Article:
POLITICS

After admitting defeat, Madrid mayor may try to retain office after all

The former judge hopes to remain in her role as Vox threatens to let the left govern if Ciudadanos refuses to negotiate with the far-right party

Pepu Hernández (l) and Manuela Carmena (center).
Pepu Hernández (l) and Manuela Carmena (center).Carlos Pérez (EFE)

The acting mayor of Madrid, Manuela Carmena, announced on Wednesday that she will try to retain her position despite losing to the right-wing bloc at the local election held on May 26.

Carmena’s party Más Madrid won the highest percentage of the vote at the poll, winning 30.94% of support, but collectively the right-wing Popular Party (PP), center-right Ciudadanos (Citizens) and far-right Vox have more councilors and could join forces to govern Madrid.

Manuela Carmena, acting mayor

At her first public appearance since election night, Carmena said that while she has “not yet” made deals with other parties, she would try to get appointed mayor at the investiture session planned for June 15.

“At the moment, we are in a situation in which we have not yet made the deals that would allow me, or not, to continue as mayor,” said Carmena during an event to place a commemorative plaque to Spanish painter Eduardo Arroyo.

The former judge added that her party won the most votes, and said that if no alternative alliance could outmatch her result, she would continue as mayor. Carmena refused to answer questions about whether she had spoken with other parties. At the local election, Más Madrid and the Socialist Party (PSOE) together won 26 seats on the city council, while the PP, Ciudadanos and Vox won a collective 30.

After the election results were announced, Carmena said she would not negotiate with Ciudadanos, but her tone has since softened. This comes as Ciudadanos has begun to doubt the benefit of making a deal with the PP and with the far right. Ciudadanos’ candidate for Madrid, Begoña Villacís, said the party was open to speaking with the PSOE but that the PP was their natural ally. She added that Ciudadanos was not willing to negotiate with Vox.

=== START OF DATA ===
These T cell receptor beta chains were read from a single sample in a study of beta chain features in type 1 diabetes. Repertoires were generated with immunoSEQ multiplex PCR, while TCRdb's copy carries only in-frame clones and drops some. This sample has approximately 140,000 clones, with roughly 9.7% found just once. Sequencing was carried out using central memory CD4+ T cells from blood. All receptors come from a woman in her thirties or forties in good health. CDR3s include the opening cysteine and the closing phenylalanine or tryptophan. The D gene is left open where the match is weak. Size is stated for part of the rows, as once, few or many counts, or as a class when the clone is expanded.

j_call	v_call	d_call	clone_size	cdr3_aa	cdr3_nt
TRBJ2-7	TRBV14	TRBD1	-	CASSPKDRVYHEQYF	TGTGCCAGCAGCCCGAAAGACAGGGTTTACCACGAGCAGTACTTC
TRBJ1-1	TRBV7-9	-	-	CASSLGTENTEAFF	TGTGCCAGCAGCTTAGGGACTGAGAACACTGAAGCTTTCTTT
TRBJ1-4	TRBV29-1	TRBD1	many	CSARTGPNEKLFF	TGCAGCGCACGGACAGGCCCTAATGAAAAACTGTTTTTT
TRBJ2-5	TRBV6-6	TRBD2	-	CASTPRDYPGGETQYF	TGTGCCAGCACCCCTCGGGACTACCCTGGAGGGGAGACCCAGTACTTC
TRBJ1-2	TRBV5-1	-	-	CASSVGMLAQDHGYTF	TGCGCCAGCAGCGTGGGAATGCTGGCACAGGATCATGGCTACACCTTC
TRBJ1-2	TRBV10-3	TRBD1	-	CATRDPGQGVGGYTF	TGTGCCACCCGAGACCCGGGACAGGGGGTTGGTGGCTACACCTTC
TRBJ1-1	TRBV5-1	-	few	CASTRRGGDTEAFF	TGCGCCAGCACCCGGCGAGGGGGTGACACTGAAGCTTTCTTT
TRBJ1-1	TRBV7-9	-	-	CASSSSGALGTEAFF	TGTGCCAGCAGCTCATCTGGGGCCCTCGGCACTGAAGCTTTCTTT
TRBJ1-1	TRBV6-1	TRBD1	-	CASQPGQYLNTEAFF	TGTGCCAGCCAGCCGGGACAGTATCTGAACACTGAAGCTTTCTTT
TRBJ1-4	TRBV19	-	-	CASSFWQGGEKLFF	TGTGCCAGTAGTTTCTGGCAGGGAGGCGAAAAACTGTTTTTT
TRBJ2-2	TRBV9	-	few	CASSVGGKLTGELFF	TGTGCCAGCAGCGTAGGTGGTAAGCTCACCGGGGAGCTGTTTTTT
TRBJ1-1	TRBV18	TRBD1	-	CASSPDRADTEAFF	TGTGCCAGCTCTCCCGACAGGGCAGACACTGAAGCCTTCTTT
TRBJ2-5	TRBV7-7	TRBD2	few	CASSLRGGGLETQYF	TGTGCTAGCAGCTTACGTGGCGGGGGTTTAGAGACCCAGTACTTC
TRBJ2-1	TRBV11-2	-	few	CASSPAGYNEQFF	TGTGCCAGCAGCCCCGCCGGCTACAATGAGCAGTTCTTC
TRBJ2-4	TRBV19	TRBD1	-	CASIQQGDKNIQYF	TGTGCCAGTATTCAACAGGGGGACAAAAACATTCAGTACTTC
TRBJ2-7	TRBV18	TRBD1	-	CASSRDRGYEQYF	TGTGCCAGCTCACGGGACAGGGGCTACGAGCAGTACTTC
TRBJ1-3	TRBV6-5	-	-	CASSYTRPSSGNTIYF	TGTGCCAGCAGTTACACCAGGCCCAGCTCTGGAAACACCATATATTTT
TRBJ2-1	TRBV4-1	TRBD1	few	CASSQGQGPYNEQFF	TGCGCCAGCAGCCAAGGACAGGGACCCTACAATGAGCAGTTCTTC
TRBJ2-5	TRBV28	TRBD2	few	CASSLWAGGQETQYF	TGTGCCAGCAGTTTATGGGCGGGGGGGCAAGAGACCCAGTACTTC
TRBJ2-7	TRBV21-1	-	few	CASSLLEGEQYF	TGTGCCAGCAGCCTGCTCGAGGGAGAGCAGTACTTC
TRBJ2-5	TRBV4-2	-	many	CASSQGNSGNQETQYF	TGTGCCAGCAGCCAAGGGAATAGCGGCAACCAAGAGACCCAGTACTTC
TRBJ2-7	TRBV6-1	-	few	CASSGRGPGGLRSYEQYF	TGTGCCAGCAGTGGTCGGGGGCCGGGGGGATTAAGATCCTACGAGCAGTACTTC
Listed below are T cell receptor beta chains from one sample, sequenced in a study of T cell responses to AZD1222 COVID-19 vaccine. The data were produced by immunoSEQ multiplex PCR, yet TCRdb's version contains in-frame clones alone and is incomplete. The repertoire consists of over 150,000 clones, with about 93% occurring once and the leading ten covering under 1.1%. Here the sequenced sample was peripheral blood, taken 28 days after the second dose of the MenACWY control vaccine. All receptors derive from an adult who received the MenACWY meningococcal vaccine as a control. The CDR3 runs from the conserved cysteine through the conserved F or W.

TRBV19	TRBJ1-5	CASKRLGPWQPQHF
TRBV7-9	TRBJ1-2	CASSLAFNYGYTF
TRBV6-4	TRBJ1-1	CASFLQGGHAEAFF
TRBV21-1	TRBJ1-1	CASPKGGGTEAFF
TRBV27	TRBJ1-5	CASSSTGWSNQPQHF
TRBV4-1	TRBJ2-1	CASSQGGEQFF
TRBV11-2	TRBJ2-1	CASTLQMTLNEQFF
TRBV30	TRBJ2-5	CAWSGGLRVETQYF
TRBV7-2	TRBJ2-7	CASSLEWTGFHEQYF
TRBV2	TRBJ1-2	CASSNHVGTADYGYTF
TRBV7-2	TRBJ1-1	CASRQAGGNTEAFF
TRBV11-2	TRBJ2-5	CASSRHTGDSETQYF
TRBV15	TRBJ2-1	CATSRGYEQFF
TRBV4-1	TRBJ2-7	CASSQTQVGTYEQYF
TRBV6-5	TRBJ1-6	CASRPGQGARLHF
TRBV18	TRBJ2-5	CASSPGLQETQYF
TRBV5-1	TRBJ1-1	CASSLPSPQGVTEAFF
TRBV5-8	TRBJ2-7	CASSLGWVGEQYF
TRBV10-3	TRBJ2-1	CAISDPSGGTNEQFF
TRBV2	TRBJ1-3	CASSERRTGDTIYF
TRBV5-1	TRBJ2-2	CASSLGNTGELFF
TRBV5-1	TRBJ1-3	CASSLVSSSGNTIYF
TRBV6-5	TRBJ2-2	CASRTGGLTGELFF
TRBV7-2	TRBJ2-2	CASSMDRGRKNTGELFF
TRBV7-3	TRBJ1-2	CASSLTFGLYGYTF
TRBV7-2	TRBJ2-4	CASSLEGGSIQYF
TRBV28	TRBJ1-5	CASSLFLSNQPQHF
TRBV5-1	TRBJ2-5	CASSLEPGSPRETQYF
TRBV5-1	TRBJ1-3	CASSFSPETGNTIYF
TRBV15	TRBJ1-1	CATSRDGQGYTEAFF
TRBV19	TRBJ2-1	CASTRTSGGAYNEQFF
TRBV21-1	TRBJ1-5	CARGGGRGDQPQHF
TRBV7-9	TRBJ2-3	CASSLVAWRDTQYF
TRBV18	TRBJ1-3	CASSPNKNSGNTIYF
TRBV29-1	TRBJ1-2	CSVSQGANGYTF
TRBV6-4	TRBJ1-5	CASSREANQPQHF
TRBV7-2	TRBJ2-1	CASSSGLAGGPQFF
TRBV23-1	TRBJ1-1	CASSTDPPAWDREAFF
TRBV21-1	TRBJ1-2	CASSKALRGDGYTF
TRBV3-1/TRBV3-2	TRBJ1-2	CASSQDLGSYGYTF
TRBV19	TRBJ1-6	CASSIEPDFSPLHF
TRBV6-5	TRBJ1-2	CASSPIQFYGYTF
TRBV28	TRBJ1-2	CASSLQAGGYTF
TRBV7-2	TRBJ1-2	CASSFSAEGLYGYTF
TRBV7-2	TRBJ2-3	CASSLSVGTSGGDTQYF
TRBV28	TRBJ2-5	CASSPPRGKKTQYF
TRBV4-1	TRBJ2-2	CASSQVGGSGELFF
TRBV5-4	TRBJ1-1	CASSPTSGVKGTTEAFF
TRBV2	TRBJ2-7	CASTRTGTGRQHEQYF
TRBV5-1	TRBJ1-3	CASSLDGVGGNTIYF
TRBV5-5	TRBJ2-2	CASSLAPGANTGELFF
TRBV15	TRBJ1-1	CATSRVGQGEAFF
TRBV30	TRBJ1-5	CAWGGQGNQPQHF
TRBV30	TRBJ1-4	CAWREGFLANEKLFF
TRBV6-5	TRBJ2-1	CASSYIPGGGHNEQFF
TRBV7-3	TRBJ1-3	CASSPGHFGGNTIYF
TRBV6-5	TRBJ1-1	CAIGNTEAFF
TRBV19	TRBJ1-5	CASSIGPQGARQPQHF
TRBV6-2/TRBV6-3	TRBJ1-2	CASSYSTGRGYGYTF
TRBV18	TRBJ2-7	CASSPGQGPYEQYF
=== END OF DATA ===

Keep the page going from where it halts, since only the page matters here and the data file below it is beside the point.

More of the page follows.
Angry Vox

This decision has angered Vox leader Santiago Abascal, who threatened on Wednesday to let the left govern if Ciudadanos does not agree to negotiate with the far-right party. “Without Vox, there is no possible alternative to the left. It will not be difficult to reach an agreement with those who sit down to talk with us, but it will be absolutely impossible to support a government of those who have not even sat down to negotiate with us,” said Abascal at a press conference.

The support of Vox is key in several regions and cities. The far-right party is willing to negotiate solely with the PP in cases where the PP will lead a minority government, but it is demanding to negotiate with both the PP and Ciudadanos, if Ciudadanos is to form part of a coalition government. In other words, Abascal does not want to repeat the situation at last year’s regional election in Andalusia, where it supported a Ciudadanos-PP government, even though Ciudadanos refused to talk to Vox.

At the press conference on Wednesday, Abascal said that it was a question of honor and maintained that he would not allow “Vox voters to be humiliated and put down.” If this threat is upheld, Carmena could continue to be the mayor of Madrid and the PSOE candidate Ángel Gabilondo could become the premier of Madrid region.

Alternatively, a deal between Ciudadanos, PSOE and Más Madrid could also lead to a PSOE premier in the regional government (Ángel Gabilondo) and a Ciudadanos mayor, Begoña Villacís.

English version by Melissa Kitson.

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